Years Active:19711982
Documents in Archive:6
Publications:SuperSpi, Advance
Merged with/into:Democratic Socialist Party
Other Related Organisation: Socialists Against Nationalism
Related Collection:Music in the Irish Left Archive
Timeline:View in the timeline of the Irish left
Discuss:Comments on this organisation

About

The Socialist Party of Ireland (SPI) (Irish: Cumann Sóisialachais na Éireann) was a minor left-wing political party which existed in Ireland from 1971 to 1982. The SPI was set up by ex-members of Official Sinn Féin. It was formed on 13 December 1971 in Dublin and published its political manifesto on 19 January 1972. The SPI saw itself as a hard-line Marxist-Leninist alternative to the Communist Party of Ireland, which it criticised for its “blurred philosophy, loose structure, of discipline and unity”. The SPI opposed the friendly stance taken by the CPI towards official Sinn Féin, which it saw as a “mixture of petit-bourgeois radicals, nationalists and ultra leftists”. The SPI supported the Communist Party of the Soviet Union and the Moscow Declaration of 1969. The party also advocated Eurocommunism in the 1970s. […] On 1 December 1982, the Socialist Party dissolved with the majority joining Jim Kemmy’s Democratic Socialist Party and the others either joining the Workers’ Party of Ireland or B&ICO.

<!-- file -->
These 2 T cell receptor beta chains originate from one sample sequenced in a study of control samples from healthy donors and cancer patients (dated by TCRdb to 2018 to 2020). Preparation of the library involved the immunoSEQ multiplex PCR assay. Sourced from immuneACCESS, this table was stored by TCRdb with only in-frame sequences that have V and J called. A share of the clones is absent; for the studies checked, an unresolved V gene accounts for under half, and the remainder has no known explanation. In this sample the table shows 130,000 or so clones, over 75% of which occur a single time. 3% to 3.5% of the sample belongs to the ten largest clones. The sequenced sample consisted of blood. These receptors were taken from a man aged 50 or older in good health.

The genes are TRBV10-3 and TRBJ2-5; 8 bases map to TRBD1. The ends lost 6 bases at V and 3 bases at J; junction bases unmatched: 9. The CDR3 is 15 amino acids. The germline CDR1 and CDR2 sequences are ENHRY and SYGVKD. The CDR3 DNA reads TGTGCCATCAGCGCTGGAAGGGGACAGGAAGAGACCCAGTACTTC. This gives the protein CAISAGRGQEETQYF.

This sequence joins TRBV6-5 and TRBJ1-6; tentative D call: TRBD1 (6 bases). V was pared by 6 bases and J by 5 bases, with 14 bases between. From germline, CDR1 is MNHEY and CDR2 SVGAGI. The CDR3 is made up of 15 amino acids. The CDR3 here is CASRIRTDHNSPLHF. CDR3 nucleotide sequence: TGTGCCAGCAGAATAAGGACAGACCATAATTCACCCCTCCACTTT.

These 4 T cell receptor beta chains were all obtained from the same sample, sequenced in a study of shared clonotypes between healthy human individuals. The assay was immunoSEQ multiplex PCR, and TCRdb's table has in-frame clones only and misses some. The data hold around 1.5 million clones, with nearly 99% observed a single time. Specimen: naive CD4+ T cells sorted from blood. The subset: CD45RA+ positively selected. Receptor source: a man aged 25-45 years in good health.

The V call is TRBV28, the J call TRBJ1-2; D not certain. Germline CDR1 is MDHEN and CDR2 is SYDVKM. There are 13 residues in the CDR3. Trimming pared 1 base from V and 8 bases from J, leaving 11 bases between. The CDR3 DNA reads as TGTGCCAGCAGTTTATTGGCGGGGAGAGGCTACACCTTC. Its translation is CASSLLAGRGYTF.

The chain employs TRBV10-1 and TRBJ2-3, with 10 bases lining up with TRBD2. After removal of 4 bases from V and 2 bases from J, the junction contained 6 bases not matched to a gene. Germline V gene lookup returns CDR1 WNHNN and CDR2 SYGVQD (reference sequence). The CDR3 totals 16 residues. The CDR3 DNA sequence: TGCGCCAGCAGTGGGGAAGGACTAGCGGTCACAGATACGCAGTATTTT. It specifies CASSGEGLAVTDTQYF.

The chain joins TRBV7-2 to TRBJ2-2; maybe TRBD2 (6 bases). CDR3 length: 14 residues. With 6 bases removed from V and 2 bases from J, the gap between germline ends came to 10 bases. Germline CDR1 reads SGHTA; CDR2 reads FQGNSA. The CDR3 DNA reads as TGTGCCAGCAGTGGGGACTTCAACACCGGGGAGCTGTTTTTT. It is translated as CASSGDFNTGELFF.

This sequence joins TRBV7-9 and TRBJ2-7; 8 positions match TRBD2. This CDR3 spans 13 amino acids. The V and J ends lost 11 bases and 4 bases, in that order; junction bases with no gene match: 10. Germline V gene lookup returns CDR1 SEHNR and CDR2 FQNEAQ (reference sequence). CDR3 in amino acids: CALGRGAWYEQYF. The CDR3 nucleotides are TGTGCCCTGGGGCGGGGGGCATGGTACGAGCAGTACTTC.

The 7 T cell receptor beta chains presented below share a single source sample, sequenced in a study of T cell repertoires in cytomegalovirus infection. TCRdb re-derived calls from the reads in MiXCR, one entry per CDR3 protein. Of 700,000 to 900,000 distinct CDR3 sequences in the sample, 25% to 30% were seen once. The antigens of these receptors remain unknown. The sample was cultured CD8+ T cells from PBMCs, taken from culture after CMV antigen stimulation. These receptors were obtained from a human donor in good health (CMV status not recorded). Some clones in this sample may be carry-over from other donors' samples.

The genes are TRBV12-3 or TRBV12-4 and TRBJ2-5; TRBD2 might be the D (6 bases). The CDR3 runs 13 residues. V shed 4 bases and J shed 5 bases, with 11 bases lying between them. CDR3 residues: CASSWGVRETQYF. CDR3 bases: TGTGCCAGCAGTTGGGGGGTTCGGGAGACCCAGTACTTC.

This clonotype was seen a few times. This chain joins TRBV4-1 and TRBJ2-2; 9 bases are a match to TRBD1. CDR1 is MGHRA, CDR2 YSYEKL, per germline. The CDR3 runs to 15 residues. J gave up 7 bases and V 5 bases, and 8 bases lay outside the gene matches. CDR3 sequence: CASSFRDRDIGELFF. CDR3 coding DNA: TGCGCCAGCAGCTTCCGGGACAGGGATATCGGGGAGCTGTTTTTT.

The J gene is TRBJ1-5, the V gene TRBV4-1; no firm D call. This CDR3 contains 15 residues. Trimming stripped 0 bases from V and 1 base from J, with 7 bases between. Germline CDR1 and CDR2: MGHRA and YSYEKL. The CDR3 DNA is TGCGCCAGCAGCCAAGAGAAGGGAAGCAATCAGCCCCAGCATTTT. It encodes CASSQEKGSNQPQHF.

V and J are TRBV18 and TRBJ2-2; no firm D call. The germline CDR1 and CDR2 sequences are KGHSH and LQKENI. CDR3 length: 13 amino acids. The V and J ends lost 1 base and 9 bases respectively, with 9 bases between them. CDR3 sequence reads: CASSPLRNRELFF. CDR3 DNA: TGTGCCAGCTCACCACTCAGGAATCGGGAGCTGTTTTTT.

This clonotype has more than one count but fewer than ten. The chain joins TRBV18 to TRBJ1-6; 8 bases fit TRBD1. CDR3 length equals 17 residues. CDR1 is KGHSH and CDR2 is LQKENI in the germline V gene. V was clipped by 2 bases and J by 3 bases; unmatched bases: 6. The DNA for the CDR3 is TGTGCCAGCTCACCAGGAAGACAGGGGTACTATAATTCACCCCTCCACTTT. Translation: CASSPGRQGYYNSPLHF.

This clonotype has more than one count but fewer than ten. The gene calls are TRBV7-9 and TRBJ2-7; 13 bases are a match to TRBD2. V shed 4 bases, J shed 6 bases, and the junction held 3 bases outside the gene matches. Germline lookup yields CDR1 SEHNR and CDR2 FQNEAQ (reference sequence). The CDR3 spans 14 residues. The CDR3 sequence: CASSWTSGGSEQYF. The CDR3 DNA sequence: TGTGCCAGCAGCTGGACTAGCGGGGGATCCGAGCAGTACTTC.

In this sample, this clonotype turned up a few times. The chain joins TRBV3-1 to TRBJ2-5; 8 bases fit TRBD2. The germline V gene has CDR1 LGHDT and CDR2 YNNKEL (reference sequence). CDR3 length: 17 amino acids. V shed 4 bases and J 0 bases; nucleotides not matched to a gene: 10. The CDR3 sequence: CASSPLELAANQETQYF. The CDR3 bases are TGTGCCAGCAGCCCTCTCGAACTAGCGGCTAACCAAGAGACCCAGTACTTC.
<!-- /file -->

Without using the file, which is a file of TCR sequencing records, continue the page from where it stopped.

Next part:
Wikipedia 

Identifiers

WikipediaSocialist Party of Ireland (1971) 

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